Camp NaNoWriMo started at the beginning of this month and I’m currently headed to a writing retreat trying to complete the first draft of my work in progress. (For once, it’s going splendidly!)
As I write every day, I’m reminded how terrible first drafts are. And I’ve been thinking about the idea of perfect first drafts. We all loathe that feeling of hating our own writing, and we all seem to think that someone out there is doing it better. Is doing it perfectly.
But while I’ve been analyzing this whole first-draft process and the heartaches that come with it, God opened my eyes. And I couldn’t leave for my retreat without sharing my new revelations with you. I hope/pray they encourage you as much as they encouraged me.
Revelation #1: FIRST DRAFTS ARE GROSS
You know this.
I know this.
Even our moms who read them and are so proud of us know this.
So I guess it wasn’t much of a revelation, but I had to start with it. I’ve worked with over 100 authors on their novels through my editing business and many have gotten frustrated with the state of their first drafts. I still get frustrated with my first drafts and sink into “I’m-a-terrible-writer!” mode more often than I’d like to admit.
Sometimes it causes me to stop writing. To think about giving up. But then, thanks to Tosca Lee, I’ve been practicing mind games. 😛 Every time I’m tempted to hate a sentence (which is often) I chant to myself Tosca’s golden rule:
“Write as though no one is going to read it.”
So far, the chant is working.
Revelation #2: PERFECT FIRST DRAFTS = IMPOSSIBLE
Maybe you’re starting to wonder, “Um…Nadine, didn’t you say this was going to encourage me?” Stick with me.
You can’t write a perfect first draft, and here’s why:
A book is not its draft, just like a house is not its frame. (Tweet this) Let me explain:
You can’t do it all in one go. And even if you think you can…you can’t. Trying to write a perfect first draft is like trying to build a completed house from the ground up in one go. It’s not just impossible, it’s silly to think you should. An architect isn’t going to pour the foundation and then put the carpet on it and the dining room table on top of that before building the frame and putting insulation and dry wall and a roof.
You have to start with a frame. That’s crucial to the house, but that doesn’t make the house liveable.
Not an architect? Me neither. So let’s look at this from a writing perspective:
It’s the same with your novel. You create the framework in the first draft, then you keep filling it in (or cutting it down) through edits. Each area requires a different type of focus. Writing descriptions is a different mindset than developing characters. Developing characters is a different mindset than analyzing your story’s theme.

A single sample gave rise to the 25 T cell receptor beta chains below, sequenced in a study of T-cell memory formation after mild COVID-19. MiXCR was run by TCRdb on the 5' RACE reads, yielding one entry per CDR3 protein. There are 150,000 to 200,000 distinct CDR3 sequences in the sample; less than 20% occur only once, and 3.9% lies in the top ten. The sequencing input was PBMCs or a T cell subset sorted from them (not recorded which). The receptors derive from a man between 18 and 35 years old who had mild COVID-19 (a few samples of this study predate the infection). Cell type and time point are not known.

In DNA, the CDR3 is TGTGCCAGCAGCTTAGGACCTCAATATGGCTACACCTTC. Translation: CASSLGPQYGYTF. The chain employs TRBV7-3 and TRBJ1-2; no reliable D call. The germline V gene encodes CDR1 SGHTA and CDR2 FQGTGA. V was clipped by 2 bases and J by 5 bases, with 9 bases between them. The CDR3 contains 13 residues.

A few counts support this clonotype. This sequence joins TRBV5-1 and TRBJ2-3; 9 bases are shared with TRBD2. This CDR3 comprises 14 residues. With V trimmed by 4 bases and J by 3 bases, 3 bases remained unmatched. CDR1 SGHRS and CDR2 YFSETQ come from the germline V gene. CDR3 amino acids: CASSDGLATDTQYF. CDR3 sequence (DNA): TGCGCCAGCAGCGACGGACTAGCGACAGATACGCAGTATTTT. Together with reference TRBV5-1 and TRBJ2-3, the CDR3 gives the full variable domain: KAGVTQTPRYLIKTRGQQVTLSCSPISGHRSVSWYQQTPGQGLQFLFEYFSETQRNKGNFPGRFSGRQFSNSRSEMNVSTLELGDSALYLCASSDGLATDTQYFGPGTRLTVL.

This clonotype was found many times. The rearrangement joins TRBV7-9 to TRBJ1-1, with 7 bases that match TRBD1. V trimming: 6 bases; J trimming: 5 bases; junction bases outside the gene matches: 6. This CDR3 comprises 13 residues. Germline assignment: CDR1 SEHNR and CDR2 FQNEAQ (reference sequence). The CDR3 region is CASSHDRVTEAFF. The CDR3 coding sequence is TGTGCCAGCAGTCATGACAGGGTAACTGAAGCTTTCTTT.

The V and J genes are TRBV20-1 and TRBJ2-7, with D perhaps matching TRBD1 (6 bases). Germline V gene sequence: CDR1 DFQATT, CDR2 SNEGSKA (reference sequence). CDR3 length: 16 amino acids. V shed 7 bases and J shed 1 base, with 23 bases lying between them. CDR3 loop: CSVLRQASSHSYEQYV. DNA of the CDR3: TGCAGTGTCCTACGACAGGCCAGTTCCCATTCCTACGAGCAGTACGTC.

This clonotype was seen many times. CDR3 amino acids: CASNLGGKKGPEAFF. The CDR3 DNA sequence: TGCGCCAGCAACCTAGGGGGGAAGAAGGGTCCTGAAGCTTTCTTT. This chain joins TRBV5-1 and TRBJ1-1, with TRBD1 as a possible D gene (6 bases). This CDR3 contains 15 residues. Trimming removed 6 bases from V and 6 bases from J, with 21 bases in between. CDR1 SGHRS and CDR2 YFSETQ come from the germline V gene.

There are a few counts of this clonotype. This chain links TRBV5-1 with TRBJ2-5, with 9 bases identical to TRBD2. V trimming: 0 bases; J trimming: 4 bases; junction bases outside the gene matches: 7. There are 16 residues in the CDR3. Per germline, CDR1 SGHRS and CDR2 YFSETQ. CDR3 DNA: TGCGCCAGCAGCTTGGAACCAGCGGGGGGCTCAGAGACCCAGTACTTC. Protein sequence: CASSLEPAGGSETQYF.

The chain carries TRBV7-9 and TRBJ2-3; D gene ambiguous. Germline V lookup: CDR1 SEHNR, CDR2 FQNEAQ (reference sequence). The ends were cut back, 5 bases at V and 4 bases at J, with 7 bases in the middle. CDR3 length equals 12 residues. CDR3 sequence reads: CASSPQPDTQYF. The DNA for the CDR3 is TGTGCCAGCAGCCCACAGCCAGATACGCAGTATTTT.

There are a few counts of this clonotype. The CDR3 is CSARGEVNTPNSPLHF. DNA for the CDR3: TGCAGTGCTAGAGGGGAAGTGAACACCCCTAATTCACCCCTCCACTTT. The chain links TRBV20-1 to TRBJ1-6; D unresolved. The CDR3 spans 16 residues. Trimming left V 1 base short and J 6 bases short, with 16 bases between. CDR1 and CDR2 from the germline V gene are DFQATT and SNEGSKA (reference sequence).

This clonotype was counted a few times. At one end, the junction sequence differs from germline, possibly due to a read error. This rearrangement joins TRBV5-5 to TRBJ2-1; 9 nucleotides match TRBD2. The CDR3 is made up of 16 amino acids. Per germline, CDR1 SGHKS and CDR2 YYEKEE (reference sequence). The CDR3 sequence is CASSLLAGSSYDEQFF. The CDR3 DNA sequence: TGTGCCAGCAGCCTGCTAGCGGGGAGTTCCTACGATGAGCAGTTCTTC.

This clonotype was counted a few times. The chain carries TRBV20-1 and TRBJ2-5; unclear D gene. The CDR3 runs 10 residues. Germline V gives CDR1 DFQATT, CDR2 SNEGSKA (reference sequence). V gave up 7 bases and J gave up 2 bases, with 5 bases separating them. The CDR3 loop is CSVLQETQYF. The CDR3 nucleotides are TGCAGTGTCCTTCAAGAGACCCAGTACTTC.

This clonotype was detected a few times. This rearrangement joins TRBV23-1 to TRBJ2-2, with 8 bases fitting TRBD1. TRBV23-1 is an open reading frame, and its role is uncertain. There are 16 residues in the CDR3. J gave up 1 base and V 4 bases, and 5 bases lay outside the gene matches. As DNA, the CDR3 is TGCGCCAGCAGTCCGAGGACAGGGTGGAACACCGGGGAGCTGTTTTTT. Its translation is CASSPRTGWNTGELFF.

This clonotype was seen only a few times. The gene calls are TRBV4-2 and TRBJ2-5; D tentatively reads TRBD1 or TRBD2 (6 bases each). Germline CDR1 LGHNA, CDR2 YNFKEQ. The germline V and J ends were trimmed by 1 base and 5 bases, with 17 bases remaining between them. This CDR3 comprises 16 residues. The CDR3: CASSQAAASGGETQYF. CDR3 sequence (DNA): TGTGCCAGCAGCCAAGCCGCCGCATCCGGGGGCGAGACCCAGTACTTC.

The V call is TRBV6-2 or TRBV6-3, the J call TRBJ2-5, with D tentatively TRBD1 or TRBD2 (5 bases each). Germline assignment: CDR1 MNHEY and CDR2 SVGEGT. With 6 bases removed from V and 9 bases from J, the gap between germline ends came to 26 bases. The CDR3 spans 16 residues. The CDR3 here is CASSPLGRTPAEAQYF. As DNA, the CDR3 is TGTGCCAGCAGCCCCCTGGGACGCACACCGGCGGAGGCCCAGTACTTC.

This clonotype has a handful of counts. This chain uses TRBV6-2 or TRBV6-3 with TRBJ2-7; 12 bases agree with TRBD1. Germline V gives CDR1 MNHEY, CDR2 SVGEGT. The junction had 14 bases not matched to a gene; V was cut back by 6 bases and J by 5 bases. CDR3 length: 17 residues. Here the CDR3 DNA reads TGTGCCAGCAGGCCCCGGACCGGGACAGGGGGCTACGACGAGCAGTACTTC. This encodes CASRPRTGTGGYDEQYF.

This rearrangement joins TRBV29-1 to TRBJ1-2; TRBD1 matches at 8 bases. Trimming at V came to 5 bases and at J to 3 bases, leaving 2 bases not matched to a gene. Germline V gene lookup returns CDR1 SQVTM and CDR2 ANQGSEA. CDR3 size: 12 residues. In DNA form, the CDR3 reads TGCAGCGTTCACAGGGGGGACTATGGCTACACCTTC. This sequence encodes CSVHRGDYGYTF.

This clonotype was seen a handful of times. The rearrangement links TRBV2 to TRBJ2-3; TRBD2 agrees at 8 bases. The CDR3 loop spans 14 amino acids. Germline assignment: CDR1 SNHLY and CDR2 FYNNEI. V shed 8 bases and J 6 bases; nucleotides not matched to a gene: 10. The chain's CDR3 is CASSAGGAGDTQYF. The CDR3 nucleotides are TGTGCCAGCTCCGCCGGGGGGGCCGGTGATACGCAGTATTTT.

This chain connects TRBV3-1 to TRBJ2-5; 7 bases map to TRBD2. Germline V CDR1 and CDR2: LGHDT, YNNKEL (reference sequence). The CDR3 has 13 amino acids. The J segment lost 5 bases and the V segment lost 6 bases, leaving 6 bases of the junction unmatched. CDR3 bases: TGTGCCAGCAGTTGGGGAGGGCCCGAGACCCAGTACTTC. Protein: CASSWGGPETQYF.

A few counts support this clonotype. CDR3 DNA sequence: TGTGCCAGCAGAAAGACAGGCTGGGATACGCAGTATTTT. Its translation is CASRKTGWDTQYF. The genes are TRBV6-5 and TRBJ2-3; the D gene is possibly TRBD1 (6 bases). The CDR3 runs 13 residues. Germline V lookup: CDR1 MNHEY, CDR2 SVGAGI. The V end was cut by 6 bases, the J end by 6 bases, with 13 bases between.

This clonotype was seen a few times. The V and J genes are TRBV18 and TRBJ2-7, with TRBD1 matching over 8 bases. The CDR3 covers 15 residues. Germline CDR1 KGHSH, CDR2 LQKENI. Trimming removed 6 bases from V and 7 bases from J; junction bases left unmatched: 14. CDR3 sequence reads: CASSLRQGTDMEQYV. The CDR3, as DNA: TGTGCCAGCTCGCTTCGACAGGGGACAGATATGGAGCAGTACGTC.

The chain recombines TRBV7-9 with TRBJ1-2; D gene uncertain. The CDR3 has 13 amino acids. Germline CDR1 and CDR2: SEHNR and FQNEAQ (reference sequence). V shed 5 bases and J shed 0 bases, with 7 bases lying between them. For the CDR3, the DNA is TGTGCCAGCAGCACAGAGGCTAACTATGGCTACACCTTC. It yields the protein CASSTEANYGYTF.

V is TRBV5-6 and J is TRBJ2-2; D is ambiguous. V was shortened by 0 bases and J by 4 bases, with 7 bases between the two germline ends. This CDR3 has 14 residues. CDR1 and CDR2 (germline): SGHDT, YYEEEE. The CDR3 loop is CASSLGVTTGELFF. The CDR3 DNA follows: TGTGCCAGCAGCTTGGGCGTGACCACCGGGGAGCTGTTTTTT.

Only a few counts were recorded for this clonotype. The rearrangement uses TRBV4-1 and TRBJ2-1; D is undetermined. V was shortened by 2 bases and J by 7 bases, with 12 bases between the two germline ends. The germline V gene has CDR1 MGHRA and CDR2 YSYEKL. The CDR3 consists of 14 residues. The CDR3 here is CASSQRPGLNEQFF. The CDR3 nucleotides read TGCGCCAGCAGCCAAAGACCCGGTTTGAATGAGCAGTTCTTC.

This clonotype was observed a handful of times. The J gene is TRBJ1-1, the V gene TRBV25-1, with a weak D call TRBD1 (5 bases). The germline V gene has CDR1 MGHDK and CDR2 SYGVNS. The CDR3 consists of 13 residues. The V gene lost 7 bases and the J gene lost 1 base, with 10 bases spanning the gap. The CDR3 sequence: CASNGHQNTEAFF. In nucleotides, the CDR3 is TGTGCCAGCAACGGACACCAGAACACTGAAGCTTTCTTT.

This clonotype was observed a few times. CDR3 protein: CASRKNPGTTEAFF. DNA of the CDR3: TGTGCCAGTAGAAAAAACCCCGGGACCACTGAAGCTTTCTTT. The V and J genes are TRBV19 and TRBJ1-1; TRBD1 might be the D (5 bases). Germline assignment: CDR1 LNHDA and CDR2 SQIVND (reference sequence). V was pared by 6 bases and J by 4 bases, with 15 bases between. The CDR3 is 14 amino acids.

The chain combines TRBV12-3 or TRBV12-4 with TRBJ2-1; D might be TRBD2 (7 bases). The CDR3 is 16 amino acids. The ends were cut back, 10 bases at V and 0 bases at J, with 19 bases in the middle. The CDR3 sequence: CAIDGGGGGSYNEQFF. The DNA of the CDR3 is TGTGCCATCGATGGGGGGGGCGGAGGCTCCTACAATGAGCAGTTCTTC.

Why would you even want to try and build the perfect character, plot, scene, theme, and prose all in the first go? That’s way too much pressure.
Revelation #3: GROWTH
EVERYTHING needs to grow. Everything happens in stages. Plants start out as seeds. We start out as babies. Bookmarks start out as blank pieces of paper. Oreos start out as black batter. Even God–God–created the earth in stages. And it was perfect.
It doesn’t mean that Day 1 of creation was more important than any other day. That light was more important than the animals. It just means that there were layers. It’s a testament to the thought put into the story.
Revelation #4: FIGURE OUT YOUR FOUNDATION
You have to start with your novel’s foundation. Each writer has their own preference. That’s why there are so many different types of novelists — plot-first novelists and character-first novelists and storyworld-first novelists and question-first novelists, etc. We all think better with a different foundation under our feet. So start with that. Maybe you can’t write a book until your plot is solid. Or maybe you have to have a character arc perfected before you can write. Whatever it is, start with whatever allows you to build from there.
Revelation #5: FIRST DRAFTS ARE SO HARD BECAUSE…
…we can see where it’s supposed to be. But we can’t deliver that the first time around. We can see the completed project in our mind, with every perfect twist, every perfect angle, every perfect development, but our minds are finite. They cannot know and think everything at one time. God created us to go through the process. And it’s hard to accept that we have to jog a marathon when we can see the finish line.
So as you write…
No matter where you’re at with your novel–first draft, third draft, fifth draft…remember that each draft necessary. It’s only when they come together that your novel is complete. (Tweet this.) And writing a perfect first draft makes about as much sense as expecting an apple seed to become a tree the moment it hits the soil.
Take your time. Give your novel time. And every time you’re tempted to hate a sentence, remind yourself that it’s not the finished product. That you’ll come back to it with a “polishing” mindset some time down the road.
And do as Tosca says: “Write as though no one is going to read it.”
Be free. Write. Grow.
What struggles do you face with your first drafts?
This can relate to anything! Novel-writing, photography, painting, dancing, etc.
Are you able to write your first draft without expecting it to be perfect? Share your tricks! 😛